The dilemma facing the Erdogan administration is summed up by the FSMO: “If the country cracks down on illegal passports and militants transiting the country, the militants may target Turkey for attack. However, if Turkey allows the current course to continue, its diplomatic relations with other countries and internal political situation will sour.”
This barely scratches the surface. A senior Western official familiar with a large cache of intelligence obtained this summer from a major raid on an ISIS safehouse told the Guardian that “direct dealings between Turkish officials and ranking ISIS members was now ‘undeniable.’”
The same official confirmed that Turkey, a longstanding member of NATO, is not just supporting ISIS, but also other jihadist groups, including Ahrar al-Sham and Jabhat al-Nusra, al-Qaeda’s affiliate in Syria. “The distinctions they draw [with other opposition groups] are thin indeed,” said the official. “There is no doubt at all that they militarily cooperate with both.”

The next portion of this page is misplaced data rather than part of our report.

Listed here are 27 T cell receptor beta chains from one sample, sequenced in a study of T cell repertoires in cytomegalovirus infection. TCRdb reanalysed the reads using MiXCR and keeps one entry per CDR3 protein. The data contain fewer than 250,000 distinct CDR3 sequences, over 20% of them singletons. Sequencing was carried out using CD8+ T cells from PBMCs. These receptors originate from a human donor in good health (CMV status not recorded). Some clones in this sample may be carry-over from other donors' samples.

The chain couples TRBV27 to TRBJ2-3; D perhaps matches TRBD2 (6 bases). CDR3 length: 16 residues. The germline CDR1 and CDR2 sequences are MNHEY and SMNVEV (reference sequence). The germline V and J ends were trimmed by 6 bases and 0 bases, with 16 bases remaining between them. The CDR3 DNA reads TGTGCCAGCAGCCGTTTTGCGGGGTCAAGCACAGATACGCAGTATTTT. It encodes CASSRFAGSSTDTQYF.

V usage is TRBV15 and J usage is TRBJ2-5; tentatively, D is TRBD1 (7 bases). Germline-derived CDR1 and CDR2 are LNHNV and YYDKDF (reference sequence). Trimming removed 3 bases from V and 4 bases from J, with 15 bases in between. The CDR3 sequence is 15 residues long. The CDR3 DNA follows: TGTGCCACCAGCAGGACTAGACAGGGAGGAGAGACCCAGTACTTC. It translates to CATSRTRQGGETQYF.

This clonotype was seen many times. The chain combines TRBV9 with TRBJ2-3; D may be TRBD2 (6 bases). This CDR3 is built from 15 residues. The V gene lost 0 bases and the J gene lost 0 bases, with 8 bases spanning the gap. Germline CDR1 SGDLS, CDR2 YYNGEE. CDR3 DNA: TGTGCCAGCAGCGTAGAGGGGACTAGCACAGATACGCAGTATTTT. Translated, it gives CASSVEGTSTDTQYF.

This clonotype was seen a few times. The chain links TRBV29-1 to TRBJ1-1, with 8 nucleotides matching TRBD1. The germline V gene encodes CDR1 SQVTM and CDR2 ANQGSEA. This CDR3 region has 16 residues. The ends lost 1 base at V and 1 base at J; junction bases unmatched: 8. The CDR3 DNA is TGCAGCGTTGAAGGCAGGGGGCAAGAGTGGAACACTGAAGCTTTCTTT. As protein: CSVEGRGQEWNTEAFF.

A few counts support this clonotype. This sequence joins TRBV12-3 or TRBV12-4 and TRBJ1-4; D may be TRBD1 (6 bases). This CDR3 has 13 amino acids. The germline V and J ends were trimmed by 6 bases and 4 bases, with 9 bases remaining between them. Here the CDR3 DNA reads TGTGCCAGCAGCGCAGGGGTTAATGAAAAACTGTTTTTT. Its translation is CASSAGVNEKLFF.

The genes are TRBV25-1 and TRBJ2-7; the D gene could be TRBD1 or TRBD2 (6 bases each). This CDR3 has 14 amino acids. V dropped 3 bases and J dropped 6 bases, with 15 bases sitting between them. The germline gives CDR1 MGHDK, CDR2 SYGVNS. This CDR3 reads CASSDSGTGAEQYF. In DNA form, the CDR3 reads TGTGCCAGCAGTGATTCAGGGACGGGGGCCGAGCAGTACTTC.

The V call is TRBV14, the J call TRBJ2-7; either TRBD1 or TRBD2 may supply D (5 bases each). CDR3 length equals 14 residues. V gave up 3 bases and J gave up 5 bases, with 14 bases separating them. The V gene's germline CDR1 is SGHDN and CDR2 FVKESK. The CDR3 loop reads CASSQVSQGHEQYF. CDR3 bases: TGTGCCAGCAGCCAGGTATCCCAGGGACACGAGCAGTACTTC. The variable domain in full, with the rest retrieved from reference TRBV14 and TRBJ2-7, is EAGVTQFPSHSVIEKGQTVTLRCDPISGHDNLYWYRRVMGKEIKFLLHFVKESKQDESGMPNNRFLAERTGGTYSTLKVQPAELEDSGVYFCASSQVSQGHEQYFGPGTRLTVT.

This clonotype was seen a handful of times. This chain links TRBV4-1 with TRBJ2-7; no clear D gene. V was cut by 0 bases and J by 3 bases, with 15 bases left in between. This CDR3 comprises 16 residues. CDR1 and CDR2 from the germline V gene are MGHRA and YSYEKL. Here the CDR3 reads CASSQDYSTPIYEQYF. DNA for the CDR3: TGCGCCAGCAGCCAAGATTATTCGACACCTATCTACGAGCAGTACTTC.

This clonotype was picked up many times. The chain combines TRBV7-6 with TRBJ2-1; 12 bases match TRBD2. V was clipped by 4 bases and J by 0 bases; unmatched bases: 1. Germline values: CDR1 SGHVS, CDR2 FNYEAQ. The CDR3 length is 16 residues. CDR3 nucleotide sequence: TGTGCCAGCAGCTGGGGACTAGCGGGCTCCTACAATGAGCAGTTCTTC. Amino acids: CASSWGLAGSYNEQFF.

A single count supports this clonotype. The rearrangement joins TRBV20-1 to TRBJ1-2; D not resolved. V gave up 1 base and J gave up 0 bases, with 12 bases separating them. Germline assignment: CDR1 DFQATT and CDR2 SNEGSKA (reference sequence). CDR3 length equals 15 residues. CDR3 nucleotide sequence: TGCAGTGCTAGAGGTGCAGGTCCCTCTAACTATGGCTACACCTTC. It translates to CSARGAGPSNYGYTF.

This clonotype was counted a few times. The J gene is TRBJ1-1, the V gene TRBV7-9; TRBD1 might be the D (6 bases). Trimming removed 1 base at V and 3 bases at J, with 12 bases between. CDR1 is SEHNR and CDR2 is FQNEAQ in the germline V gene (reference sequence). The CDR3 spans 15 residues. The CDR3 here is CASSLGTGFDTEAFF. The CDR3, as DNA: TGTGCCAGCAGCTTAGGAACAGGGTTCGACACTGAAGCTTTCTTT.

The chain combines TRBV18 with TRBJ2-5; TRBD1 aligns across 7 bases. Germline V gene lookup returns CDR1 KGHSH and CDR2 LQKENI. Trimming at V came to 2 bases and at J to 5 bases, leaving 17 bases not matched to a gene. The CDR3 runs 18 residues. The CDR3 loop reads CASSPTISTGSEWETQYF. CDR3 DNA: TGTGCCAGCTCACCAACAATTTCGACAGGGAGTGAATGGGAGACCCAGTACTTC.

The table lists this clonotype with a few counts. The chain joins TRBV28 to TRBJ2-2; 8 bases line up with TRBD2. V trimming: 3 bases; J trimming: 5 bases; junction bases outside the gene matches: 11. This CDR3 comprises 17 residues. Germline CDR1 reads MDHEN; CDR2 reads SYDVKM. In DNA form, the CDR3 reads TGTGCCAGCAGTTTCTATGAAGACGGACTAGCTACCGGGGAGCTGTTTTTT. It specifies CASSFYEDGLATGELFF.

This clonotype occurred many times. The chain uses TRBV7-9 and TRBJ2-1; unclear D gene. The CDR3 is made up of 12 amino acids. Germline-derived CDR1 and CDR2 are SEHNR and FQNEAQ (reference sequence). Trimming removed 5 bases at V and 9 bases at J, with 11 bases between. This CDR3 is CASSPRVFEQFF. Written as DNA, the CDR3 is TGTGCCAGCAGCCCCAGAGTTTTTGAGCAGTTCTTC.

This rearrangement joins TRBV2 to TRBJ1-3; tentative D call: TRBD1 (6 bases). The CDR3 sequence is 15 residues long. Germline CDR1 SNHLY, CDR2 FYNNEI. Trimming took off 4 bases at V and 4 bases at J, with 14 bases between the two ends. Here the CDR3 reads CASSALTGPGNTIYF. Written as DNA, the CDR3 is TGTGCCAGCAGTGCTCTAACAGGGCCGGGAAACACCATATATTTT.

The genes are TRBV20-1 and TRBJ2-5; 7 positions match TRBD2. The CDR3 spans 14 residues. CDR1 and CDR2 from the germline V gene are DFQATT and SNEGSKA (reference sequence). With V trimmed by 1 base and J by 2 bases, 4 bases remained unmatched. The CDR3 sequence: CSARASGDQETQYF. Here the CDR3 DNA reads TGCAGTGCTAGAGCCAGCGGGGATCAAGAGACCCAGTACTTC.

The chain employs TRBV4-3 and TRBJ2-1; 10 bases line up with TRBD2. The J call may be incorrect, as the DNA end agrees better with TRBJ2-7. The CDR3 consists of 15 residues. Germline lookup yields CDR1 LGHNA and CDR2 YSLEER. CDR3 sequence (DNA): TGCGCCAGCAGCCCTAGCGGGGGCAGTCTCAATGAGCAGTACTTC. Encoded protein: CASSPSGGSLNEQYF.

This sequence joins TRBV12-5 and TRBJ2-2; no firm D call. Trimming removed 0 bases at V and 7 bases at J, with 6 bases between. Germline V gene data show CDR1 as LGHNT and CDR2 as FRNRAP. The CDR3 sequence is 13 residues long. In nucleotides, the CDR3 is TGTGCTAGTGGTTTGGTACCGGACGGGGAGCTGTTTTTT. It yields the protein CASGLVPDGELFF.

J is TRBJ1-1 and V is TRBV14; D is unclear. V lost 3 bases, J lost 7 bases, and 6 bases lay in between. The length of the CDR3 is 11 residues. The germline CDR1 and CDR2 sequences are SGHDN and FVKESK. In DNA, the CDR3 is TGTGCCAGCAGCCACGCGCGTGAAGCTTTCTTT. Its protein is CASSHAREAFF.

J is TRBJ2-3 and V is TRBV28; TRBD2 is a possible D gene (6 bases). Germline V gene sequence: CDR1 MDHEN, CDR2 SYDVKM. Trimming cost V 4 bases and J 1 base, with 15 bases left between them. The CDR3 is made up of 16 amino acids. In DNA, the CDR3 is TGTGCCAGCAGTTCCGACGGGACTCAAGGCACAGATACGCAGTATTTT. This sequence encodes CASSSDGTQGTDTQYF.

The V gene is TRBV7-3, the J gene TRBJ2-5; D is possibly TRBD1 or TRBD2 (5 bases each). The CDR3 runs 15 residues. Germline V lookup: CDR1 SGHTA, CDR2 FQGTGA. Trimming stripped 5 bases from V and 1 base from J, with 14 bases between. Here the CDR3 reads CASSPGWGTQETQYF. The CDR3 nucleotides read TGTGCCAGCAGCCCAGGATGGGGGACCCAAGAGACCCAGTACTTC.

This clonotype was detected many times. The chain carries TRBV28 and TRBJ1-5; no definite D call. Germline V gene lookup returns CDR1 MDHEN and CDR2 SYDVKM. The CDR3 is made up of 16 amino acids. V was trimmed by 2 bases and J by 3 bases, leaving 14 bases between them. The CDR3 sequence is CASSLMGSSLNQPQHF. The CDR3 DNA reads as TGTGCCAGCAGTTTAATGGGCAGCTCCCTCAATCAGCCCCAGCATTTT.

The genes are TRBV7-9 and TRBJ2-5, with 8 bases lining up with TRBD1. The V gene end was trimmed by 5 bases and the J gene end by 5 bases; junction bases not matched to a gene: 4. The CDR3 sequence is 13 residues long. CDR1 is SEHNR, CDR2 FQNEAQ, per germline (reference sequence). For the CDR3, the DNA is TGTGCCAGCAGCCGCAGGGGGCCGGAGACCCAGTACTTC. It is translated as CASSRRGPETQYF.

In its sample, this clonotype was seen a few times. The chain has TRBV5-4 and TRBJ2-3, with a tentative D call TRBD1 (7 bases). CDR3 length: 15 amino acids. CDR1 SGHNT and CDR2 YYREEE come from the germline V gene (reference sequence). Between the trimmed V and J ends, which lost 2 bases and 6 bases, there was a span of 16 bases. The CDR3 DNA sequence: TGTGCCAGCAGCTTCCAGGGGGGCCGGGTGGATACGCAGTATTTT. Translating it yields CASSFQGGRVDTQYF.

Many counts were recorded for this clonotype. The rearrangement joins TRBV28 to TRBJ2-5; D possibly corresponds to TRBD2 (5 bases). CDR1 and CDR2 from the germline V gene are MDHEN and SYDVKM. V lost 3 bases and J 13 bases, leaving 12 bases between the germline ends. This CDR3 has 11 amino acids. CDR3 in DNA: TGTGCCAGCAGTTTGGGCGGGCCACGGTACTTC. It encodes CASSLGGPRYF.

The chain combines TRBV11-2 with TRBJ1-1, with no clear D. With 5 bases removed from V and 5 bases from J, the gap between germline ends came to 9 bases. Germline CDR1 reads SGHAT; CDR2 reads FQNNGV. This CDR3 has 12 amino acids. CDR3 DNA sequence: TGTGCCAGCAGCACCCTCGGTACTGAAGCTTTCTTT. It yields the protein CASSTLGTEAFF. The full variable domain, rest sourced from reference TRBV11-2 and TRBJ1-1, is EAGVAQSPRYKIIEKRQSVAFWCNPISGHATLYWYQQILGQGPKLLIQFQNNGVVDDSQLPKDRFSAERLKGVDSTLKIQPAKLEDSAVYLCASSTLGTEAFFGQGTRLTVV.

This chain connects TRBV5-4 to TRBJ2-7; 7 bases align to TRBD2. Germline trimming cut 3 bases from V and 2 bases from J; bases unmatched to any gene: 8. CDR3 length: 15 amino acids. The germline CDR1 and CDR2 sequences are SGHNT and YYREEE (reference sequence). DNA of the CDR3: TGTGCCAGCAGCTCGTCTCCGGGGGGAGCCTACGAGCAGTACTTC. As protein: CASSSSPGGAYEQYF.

In a rare insight into this brazen state-sponsorship of ISIS, a year agoNewsweek reported the testimony of a former ISIS communications technician, who had travelled to Syria to fight the regime of Bashir al-Assad.
The former ISIS fighter told Newsweek that Turkey was allowing ISIS trucks from Raqqa to cross the “border, through Turkey and then back across the border to attack Syrian Kurds in the city of Serekaniye in northern Syria in February.” ISIS militants would freely travel “through Turkey in a convoy of trucks,” and stop “at safehouses along the way.”
The former ISIS communication technician also admitted that he would routinely “connect ISIS field captains and commanders from Syria with people in Turkey on innumerable occasions,” adding that “the people they talked to were Turkish officials… ISIS commanders told us to fear nothing at all because there was full cooperation with the Turks.”
In January, authenticated official documents of the Turkish military were leaked online, showing that Turkey’s intelligence services had been caught in Adana by military officers transporting missiles, mortars and anti-aircraft ammunition via truck “to the al-Qaeda terror organisation” in Syria.